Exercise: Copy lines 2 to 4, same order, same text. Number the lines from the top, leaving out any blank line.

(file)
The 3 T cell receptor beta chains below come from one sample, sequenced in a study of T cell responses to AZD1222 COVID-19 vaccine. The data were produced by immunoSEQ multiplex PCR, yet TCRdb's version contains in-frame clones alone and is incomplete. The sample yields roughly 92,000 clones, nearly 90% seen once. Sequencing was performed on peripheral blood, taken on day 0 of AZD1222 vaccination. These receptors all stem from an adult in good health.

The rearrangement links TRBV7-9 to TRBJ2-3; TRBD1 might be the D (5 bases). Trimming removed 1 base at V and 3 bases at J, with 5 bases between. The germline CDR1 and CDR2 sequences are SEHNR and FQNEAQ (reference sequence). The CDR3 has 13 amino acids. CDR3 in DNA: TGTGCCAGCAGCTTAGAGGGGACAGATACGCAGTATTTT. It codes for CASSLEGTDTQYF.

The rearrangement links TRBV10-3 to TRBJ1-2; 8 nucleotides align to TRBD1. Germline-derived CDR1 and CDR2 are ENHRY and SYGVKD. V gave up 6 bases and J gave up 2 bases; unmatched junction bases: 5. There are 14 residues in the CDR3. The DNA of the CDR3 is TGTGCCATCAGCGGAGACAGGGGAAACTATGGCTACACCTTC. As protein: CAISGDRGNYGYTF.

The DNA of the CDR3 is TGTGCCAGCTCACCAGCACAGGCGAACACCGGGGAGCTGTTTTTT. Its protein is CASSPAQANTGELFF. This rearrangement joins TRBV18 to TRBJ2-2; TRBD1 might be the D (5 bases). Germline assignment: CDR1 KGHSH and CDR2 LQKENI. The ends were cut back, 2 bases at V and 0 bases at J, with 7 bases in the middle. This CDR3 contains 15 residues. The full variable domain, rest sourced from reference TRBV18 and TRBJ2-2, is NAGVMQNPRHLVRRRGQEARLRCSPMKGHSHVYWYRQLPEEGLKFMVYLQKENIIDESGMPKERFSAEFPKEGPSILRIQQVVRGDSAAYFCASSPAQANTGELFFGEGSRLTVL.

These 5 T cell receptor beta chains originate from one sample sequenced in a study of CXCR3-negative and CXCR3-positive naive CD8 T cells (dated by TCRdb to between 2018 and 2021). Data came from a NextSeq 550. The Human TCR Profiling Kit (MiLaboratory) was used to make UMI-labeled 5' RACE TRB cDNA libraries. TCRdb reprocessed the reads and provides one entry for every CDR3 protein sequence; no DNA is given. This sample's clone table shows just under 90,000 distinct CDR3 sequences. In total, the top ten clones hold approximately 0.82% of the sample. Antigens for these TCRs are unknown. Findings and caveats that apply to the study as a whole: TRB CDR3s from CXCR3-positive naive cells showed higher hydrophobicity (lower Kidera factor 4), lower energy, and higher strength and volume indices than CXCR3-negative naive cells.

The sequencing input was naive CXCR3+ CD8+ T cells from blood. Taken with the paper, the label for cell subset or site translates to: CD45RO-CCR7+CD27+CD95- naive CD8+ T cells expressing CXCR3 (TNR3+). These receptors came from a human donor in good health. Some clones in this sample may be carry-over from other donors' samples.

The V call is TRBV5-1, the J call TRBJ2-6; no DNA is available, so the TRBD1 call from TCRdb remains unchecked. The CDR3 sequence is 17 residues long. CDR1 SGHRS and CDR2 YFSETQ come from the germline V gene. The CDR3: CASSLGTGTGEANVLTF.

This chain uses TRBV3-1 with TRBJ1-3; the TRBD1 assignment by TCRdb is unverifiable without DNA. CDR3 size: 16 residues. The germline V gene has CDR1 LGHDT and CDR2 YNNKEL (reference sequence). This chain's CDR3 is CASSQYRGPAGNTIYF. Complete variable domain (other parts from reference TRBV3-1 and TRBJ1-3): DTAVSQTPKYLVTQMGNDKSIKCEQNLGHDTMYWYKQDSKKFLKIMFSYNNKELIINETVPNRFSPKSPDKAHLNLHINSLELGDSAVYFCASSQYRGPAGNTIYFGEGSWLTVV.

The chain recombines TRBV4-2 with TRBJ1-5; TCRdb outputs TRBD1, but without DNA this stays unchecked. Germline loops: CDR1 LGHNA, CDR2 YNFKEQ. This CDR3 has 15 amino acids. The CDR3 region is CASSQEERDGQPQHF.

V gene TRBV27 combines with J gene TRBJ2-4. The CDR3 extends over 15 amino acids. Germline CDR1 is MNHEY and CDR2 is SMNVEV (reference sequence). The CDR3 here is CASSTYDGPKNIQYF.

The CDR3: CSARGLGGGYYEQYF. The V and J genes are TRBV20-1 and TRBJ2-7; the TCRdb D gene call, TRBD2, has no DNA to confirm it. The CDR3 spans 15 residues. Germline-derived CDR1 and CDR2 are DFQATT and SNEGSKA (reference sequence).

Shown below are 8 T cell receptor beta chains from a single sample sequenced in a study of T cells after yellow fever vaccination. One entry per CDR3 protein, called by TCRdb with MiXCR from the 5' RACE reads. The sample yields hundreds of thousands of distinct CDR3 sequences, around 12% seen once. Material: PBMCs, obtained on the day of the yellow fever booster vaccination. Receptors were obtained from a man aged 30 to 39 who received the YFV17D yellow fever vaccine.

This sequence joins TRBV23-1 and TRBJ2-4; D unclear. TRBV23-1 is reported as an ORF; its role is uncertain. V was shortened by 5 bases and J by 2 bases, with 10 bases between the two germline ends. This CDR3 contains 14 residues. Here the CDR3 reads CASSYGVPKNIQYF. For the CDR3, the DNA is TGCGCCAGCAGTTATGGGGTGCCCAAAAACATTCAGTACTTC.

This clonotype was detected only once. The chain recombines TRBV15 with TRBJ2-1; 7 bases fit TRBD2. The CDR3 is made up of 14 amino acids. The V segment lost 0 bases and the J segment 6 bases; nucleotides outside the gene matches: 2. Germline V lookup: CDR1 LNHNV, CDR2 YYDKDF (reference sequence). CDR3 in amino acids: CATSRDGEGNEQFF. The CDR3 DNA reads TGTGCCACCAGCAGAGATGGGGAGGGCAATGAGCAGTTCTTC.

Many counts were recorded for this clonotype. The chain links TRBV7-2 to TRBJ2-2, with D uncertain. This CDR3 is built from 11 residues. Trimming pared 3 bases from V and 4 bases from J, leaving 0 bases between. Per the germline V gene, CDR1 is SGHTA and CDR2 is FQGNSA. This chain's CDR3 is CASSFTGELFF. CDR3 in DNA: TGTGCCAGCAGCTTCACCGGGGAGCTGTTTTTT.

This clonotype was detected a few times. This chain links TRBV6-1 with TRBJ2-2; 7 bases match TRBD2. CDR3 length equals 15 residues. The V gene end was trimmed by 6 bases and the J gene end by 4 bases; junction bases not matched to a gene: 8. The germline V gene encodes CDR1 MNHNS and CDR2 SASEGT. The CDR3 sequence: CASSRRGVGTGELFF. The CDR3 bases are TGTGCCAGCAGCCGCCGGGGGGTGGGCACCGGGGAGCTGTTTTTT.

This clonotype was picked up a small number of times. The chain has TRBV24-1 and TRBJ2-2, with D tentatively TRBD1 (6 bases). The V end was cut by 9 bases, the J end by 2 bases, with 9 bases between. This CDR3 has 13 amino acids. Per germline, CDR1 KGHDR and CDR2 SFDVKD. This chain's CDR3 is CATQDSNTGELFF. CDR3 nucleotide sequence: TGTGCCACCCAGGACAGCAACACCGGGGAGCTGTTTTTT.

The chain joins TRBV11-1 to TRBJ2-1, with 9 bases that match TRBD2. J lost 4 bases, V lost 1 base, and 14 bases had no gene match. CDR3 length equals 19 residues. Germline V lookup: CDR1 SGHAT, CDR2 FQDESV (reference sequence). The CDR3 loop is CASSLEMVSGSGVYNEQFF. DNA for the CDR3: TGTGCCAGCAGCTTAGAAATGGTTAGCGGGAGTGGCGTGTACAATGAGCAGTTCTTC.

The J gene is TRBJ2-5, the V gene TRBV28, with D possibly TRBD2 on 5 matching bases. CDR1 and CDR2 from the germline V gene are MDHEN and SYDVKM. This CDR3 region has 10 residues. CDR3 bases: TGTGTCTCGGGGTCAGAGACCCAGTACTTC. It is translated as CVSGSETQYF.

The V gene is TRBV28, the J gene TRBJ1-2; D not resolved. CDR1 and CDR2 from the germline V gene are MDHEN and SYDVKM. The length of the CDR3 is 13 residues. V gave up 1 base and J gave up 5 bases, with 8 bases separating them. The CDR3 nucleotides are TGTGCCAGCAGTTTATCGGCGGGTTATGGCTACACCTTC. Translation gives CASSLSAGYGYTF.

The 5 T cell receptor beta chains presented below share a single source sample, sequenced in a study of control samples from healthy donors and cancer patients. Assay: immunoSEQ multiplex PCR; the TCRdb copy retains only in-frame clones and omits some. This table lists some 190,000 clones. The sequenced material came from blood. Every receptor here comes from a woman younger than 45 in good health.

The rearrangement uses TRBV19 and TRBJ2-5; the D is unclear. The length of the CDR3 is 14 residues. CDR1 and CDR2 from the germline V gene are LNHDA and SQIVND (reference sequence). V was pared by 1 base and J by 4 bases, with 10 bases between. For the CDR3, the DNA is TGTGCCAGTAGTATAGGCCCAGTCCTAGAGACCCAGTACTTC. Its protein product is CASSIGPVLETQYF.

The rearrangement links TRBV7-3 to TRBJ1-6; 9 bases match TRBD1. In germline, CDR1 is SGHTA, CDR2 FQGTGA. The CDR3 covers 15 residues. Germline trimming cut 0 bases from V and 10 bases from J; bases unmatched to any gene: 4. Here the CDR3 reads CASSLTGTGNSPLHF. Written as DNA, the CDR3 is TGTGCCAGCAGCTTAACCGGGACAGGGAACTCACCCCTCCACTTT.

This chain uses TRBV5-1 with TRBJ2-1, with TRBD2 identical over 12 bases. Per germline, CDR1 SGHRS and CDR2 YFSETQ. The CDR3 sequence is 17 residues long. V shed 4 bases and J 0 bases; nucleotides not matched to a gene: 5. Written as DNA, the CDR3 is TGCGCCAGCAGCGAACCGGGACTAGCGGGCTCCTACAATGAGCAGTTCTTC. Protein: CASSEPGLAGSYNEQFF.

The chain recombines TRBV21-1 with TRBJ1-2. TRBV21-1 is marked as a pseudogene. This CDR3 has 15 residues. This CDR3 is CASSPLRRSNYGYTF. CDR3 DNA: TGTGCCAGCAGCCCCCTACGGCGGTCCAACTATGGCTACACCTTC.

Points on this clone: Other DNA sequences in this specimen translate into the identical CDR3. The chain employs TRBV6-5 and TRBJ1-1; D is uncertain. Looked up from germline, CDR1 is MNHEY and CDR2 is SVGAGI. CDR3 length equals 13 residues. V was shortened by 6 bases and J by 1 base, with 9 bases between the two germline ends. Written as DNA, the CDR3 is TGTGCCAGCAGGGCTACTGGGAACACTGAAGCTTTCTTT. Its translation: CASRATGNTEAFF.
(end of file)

The rearrangement links TRBV7-9 to TRBJ2-3; TRBD1 might be the D (5 bases). Trimming removed 1 base at V and 3 bases at J, with 5 bases between. The germline CDR1 and CDR2 sequences are SEHNR and FQNEAQ (reference sequence). The CDR3 has 13 amino acids. CDR3 in DNA: TGTGCCAGCAGCTTAGAGGGGACAGATACGCAGTATTTT. It codes for CASSLEGTDTQYF.

The rearrangement links TRBV10-3 to TRBJ1-2; 8 nucleotides align to TRBD1. Germline-derived CDR1 and CDR2 are ENHRY and SYGVKD. V gave up 6 bases and J gave up 2 bases; unmatched junction bases: 5. There are 14 residues in the CDR3. The DNA of the CDR3 is TGTGCCATCAGCGGAGACAGGGGAAACTATGGCTACACCTTC. As protein: CAISGDRGNYGYTF.

The DNA of the CDR3 is TGTGCCAGCTCACCAGCACAGGCGAACACCGGGGAGCTGTTTTTT. Its protein is CASSPAQANTGELFF. This rearrangement joins TRBV18 to TRBJ2-2; TRBD1 might be the D (5 bases). Germline assignment: CDR1 KGHSH and CDR2 LQKENI. The ends were cut back, 2 bases at V and 0 bases at J, with 7 bases in the middle. This CDR3 contains 15 residues. The full variable domain, rest sourced from reference TRBV18 and TRBJ2-2, is NAGVMQNPRHLVRRRGQEARLRCSPMKGHSHVYWYRQLPEEGLKFMVYLQKENIIDESGMPKERFSAEFPKEGPSILRIQQVVRGDSAAYFCASSPAQANTGELFFGEGSRLTVL.